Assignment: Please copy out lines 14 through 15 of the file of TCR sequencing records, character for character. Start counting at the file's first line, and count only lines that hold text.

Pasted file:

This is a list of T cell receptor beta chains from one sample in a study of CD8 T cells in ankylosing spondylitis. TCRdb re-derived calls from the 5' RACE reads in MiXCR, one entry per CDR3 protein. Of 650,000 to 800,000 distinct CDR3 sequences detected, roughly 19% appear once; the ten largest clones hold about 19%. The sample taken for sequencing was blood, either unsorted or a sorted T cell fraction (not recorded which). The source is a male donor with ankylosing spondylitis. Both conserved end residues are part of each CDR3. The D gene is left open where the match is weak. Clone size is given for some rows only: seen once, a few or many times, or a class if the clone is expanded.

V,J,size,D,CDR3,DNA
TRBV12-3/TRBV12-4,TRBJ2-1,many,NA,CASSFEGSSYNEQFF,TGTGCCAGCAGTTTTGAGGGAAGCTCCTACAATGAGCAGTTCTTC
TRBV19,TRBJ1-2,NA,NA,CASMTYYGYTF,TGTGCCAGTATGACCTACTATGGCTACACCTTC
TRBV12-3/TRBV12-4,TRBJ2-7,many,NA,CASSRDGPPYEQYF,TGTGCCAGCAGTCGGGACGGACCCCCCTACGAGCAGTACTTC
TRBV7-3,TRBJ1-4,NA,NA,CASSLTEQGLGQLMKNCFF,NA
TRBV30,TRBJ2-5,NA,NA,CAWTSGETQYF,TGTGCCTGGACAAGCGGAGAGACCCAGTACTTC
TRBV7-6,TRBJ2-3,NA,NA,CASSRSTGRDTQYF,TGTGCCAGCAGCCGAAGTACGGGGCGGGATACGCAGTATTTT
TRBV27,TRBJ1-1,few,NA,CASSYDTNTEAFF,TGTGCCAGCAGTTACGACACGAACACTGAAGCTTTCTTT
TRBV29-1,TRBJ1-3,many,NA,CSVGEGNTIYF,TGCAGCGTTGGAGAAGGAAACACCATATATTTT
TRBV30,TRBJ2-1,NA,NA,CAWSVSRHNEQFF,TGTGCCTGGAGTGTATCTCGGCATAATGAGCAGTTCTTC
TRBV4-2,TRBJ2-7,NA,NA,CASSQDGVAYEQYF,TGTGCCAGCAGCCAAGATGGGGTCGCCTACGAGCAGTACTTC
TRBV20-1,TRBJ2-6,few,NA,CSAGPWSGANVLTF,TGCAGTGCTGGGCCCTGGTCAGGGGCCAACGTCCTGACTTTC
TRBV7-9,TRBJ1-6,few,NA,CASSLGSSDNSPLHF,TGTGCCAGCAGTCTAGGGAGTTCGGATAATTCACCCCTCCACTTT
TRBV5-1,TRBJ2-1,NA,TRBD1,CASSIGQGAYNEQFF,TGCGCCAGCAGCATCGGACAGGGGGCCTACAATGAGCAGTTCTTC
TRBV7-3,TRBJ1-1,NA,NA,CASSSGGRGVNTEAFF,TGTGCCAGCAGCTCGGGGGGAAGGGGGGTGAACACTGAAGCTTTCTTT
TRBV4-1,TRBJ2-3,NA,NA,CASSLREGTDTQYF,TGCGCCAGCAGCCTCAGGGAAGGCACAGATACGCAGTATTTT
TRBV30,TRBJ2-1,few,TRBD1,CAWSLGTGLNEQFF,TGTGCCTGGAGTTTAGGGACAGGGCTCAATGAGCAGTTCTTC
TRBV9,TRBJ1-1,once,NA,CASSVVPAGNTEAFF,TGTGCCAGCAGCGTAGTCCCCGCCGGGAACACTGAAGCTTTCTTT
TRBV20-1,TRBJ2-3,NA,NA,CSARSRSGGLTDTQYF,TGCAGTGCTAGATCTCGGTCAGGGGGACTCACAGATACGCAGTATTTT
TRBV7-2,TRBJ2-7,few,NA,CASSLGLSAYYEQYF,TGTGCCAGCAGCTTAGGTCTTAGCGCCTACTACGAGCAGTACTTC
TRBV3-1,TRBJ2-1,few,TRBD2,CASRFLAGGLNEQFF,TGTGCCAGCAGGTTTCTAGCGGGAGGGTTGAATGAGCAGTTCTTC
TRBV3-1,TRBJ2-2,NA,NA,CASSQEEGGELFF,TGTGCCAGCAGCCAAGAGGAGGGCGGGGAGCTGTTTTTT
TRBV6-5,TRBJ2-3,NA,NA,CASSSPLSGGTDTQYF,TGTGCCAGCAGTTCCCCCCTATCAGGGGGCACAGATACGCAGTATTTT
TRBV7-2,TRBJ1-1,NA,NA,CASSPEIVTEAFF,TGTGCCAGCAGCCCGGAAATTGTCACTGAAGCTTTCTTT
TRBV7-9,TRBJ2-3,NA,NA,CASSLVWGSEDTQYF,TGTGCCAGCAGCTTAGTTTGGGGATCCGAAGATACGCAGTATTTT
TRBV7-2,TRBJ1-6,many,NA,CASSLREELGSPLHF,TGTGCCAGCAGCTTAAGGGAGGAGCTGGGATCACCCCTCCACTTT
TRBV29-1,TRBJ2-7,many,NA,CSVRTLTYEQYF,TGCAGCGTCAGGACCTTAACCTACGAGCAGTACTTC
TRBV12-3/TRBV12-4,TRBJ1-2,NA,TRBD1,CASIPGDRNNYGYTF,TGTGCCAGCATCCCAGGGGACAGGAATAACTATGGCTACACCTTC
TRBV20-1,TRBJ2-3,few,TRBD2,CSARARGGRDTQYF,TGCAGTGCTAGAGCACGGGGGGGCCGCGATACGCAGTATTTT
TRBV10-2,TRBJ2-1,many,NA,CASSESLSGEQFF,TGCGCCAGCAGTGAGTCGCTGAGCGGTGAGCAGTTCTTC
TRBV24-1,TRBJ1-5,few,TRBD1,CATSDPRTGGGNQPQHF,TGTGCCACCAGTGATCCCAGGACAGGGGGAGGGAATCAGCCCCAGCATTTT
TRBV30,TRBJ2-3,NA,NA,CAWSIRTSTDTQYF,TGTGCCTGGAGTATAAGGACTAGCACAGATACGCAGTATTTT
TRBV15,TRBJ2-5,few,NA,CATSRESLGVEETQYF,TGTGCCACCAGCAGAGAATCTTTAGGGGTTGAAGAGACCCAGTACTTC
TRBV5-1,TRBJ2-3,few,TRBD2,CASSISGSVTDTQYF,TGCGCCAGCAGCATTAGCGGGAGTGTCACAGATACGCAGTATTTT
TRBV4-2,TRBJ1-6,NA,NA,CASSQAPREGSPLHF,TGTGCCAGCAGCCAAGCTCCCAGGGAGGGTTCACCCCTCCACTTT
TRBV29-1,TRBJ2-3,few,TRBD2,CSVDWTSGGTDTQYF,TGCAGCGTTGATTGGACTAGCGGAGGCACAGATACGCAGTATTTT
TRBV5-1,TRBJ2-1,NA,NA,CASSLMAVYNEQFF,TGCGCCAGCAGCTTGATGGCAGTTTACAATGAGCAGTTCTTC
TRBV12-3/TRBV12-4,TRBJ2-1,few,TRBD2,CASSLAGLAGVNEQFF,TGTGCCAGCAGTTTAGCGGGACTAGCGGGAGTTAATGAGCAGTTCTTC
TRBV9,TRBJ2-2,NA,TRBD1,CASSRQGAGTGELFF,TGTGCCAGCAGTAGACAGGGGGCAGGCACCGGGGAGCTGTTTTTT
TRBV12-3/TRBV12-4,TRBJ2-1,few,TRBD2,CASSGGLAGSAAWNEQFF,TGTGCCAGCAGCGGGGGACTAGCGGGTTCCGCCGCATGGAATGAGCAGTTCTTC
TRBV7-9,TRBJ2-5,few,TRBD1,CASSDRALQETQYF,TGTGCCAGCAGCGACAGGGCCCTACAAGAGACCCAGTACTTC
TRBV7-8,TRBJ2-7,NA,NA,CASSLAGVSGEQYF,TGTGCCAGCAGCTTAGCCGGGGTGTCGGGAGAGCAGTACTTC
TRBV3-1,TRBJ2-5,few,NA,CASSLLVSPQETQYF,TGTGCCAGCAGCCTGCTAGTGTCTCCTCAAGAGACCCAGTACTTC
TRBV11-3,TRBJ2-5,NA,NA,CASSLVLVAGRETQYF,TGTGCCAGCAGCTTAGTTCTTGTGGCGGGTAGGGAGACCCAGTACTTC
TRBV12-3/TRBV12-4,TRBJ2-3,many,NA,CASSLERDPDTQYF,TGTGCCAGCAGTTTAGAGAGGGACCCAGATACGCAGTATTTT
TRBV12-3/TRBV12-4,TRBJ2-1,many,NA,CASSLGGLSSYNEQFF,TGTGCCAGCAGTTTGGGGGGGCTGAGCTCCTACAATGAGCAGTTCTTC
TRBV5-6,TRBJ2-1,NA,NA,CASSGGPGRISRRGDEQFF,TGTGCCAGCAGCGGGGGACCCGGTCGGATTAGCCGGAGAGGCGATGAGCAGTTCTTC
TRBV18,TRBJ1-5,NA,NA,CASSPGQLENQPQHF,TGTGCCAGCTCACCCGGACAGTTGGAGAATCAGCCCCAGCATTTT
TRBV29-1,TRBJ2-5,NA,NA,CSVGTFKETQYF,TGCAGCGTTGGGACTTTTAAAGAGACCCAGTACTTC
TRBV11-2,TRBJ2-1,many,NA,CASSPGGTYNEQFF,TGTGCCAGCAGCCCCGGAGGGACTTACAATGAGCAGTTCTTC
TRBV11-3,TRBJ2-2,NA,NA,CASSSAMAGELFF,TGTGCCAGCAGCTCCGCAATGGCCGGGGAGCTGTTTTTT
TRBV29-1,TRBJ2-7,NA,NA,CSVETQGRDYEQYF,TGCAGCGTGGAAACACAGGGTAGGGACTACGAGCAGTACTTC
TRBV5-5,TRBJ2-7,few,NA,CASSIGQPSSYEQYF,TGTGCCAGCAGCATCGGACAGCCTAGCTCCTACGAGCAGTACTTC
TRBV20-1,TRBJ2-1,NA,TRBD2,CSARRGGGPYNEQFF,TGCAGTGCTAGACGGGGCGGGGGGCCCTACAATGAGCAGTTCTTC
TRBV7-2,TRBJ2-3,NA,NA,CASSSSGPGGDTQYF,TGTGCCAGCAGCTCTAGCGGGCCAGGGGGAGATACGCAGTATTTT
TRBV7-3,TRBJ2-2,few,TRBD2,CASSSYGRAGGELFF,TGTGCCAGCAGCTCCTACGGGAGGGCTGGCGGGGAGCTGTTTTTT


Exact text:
TRBV7-9,TRBJ1-6,few,NA,CASSLGSSDNSPLHF,TGTGCCAGCAGTCTAGGGAGTTCGGATAATTCACCCCTCCACTTT
TRBV5-1,TRBJ2-1,NA,TRBD1,CASSIGQGAYNEQFF,TGCGCCAGCAGCATCGGACAGGGGGCCTACAATGAGCAGTTCTTC